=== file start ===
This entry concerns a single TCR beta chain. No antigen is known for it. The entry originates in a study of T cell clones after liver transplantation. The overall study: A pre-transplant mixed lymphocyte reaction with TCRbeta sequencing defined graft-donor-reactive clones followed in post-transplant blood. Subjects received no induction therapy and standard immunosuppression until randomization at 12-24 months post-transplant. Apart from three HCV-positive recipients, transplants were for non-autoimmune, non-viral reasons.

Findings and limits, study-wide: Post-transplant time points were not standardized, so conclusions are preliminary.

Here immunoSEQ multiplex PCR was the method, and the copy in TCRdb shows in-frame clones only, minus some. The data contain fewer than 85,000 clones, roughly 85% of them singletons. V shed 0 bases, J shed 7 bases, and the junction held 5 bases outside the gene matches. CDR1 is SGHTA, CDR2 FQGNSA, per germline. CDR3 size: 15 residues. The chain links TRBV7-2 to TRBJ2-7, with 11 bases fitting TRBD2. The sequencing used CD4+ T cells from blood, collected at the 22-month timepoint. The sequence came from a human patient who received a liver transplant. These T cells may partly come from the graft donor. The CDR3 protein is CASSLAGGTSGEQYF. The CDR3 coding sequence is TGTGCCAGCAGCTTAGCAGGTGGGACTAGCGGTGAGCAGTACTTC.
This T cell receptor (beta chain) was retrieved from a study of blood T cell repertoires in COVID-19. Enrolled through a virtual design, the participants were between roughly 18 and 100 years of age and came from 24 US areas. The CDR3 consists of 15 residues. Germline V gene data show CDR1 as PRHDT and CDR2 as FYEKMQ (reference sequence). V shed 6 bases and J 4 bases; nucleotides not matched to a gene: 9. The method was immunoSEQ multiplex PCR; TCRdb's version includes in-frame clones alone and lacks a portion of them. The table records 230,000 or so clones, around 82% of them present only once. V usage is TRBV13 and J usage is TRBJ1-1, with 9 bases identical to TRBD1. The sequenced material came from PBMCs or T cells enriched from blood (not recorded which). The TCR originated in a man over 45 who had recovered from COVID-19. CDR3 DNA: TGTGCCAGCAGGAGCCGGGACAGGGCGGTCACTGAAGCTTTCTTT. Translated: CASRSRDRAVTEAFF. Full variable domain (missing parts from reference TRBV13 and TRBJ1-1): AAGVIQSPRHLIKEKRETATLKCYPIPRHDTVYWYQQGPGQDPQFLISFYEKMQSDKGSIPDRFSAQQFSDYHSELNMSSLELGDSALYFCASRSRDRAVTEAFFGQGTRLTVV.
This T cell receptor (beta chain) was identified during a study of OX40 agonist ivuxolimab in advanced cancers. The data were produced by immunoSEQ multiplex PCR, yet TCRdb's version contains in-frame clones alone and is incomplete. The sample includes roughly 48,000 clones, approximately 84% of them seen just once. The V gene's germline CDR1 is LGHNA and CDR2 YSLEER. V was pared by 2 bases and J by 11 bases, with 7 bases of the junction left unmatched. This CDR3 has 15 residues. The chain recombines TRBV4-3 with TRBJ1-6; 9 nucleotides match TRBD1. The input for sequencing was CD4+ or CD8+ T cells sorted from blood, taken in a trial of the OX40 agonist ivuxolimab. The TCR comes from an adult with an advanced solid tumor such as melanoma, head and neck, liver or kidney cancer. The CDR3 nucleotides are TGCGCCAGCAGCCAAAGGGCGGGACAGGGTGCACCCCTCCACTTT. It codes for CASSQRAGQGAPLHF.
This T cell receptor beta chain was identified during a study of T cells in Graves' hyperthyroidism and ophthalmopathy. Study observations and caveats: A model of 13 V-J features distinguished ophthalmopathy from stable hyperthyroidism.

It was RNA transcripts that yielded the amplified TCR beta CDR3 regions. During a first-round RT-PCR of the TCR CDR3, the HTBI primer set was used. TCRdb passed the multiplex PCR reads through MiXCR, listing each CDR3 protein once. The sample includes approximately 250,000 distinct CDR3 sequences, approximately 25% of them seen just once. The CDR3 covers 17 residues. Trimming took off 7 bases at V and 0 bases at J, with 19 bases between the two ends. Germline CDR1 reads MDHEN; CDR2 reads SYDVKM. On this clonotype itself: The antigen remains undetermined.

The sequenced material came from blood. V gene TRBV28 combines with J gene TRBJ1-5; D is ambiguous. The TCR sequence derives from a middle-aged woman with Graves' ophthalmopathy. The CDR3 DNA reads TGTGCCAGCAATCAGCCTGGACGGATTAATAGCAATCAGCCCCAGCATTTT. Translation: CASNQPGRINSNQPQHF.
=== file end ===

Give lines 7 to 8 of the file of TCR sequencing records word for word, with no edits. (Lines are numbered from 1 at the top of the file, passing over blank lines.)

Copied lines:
It was RNA transcripts that yielded the amplified TCR beta CDR3 regions. During a first-round RT-PCR of the TCR CDR3, the HTBI primer set was used. TCRdb passed the multiplex PCR reads through MiXCR, listing each CDR3 protein once. The sample includes approximately 250,000 distinct CDR3 sequences, approximately 25% of them seen just once. The CDR3 covers 17 residues. Trimming took off 7 bases at V and 0 bases at J, with 19 bases between the two ends. Germline CDR1 reads MDHEN; CDR2 reads SYDVKM. On this clonotype itself: The antigen remains undetermined.

The sequenced material came from blood. V gene TRBV28 combines with J gene TRBJ1-5; D is ambiguous. The TCR sequence derives from a middle-aged woman with Graves' ophthalmopathy. The CDR3 DNA reads TGTGCCAGCAATCAGCCTGGACGGATTAATAGCAATCAGCCCCAGCATTTT. Translation: CASNQPGRINSNQPQHF.